However, despite their differences, they all agree that integration, especially in employment, is the key to social mobility. According to Dalale Behout «A French study showed that if your name is Mohammed you have to send at least ten more CVs in order to get a job interview». The problem is not at school, where both in Belgium and in France diversity is a reality, but after graduating from school. Sarah Zongo, a French girl originally from the Ivory Coast, grew up not far from Italy in a town between Grenoble and Lyon and is now studying in Paris. She believes that diversity after secondary school is an illusion. Discrimination starts at university, at the Parisian Grandes Écoles for instance, where the French elites are trained but where Afro-Europeans still find it hard to get in.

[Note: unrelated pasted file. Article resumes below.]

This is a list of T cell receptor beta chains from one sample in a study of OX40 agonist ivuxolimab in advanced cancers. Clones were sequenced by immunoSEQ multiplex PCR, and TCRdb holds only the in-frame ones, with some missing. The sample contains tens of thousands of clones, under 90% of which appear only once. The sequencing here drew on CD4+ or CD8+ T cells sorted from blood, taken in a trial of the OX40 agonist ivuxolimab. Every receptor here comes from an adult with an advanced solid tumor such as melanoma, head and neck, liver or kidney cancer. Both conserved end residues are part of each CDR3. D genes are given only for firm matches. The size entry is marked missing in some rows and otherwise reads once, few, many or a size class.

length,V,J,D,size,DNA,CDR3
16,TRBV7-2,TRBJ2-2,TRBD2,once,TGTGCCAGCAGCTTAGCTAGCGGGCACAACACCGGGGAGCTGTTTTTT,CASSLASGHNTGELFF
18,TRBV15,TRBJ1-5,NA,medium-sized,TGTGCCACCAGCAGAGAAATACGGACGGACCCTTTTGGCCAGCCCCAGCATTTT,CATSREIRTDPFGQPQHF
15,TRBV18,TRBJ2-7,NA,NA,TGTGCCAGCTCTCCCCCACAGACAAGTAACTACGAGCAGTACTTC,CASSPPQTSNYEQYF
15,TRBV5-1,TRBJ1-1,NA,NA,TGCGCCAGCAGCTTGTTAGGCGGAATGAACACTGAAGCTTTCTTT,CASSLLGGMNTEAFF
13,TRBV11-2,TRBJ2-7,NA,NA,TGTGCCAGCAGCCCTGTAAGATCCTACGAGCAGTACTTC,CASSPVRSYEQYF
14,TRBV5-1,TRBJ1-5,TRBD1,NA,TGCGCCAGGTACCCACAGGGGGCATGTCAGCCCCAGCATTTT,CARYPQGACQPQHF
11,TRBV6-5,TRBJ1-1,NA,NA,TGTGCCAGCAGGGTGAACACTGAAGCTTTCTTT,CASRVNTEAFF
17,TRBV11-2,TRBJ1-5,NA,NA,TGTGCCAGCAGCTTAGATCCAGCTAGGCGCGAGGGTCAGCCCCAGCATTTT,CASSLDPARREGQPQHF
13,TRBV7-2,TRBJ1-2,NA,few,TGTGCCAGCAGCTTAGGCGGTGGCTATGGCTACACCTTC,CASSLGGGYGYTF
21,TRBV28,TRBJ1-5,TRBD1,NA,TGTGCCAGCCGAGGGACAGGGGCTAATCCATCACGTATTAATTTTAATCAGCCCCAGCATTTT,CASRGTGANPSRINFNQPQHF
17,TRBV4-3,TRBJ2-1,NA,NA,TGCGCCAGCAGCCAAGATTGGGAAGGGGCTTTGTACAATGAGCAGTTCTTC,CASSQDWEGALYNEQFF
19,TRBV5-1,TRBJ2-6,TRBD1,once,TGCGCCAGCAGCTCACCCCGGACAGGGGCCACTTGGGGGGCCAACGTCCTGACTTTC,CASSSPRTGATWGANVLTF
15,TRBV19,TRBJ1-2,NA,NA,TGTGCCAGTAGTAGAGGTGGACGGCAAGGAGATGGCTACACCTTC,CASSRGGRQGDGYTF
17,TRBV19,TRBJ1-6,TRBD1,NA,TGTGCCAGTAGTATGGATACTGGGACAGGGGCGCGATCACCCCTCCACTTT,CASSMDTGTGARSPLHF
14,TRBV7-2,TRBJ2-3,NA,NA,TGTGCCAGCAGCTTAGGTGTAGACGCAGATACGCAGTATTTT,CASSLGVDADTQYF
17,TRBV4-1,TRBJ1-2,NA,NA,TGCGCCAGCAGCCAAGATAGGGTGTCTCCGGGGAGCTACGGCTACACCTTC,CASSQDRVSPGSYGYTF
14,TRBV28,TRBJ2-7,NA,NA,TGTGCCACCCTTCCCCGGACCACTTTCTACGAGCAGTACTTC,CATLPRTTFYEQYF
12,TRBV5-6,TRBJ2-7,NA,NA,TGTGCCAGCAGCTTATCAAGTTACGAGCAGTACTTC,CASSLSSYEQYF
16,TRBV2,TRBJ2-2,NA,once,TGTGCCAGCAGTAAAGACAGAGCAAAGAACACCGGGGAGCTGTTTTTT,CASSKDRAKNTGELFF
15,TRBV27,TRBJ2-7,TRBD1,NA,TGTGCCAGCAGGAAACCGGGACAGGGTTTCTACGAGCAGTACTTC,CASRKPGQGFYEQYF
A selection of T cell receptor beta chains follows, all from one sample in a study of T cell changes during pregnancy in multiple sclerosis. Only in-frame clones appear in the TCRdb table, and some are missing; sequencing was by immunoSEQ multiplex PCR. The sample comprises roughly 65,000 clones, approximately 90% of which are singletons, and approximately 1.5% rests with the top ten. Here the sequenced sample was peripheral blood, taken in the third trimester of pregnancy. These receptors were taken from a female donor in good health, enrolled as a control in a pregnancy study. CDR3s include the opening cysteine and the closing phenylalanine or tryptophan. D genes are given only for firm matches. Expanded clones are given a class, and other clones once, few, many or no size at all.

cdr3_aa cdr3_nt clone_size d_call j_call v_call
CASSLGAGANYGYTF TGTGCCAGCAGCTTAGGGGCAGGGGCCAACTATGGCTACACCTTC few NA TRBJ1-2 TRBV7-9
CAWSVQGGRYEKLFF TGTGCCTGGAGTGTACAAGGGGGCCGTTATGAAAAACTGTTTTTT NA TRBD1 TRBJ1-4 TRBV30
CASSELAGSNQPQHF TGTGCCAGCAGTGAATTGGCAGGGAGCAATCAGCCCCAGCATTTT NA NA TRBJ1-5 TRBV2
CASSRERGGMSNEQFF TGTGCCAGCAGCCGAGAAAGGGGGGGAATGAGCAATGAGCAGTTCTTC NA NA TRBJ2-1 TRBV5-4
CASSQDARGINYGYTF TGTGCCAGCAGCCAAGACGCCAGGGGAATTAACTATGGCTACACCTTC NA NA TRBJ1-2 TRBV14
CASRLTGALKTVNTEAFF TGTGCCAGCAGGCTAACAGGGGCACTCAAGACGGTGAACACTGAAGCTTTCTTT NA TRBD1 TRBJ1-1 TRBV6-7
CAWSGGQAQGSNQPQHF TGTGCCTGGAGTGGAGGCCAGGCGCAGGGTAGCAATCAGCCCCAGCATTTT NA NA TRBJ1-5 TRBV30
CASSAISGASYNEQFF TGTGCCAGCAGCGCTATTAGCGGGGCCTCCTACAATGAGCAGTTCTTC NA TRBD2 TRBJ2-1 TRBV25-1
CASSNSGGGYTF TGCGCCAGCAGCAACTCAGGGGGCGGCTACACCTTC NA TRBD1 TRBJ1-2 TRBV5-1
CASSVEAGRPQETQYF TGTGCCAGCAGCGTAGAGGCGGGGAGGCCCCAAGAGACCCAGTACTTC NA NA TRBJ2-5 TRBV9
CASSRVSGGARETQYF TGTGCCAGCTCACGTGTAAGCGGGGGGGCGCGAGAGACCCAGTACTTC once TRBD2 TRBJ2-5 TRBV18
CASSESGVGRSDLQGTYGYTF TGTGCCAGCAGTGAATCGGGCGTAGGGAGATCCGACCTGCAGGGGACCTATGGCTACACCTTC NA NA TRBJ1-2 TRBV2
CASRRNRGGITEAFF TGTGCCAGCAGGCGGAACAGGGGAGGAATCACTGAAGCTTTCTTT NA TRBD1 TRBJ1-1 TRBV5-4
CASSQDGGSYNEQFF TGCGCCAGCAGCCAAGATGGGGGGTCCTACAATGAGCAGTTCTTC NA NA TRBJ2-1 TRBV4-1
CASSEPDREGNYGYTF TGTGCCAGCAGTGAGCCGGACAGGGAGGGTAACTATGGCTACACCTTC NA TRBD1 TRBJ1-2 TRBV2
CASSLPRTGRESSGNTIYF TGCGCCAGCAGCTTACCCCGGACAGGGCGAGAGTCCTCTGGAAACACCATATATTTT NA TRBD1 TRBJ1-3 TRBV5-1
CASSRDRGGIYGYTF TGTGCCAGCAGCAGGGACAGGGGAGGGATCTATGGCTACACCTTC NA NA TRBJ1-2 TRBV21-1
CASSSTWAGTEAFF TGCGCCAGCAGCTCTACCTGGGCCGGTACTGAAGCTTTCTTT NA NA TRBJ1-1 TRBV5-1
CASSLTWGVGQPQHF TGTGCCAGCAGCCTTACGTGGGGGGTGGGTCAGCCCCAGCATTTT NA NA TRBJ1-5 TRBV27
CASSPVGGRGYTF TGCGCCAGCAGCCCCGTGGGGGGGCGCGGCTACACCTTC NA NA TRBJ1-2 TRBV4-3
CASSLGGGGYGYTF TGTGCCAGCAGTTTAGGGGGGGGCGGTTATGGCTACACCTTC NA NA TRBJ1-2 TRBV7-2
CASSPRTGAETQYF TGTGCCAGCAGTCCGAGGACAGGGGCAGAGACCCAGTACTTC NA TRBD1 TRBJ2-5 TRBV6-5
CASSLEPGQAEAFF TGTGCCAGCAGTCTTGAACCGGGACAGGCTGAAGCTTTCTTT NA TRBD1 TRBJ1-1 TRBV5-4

Mobilising voters from the African diaspora in order to have a voice in Europe
Andrea Kalubi is a young Belgian activist from the Congolese diaspora. As a candidate in the local elections of her town of La Louviére in 2012, she learned first hand that young people, especially those of African origin, don’t vote because they don’t think that things will change. «There is deep distrust in politicians, who seem to be too distant from us and from our realities. None of my friends know much about the European institutions or understand the impact that European laws have on their daily lives», said Andrea Kalubi.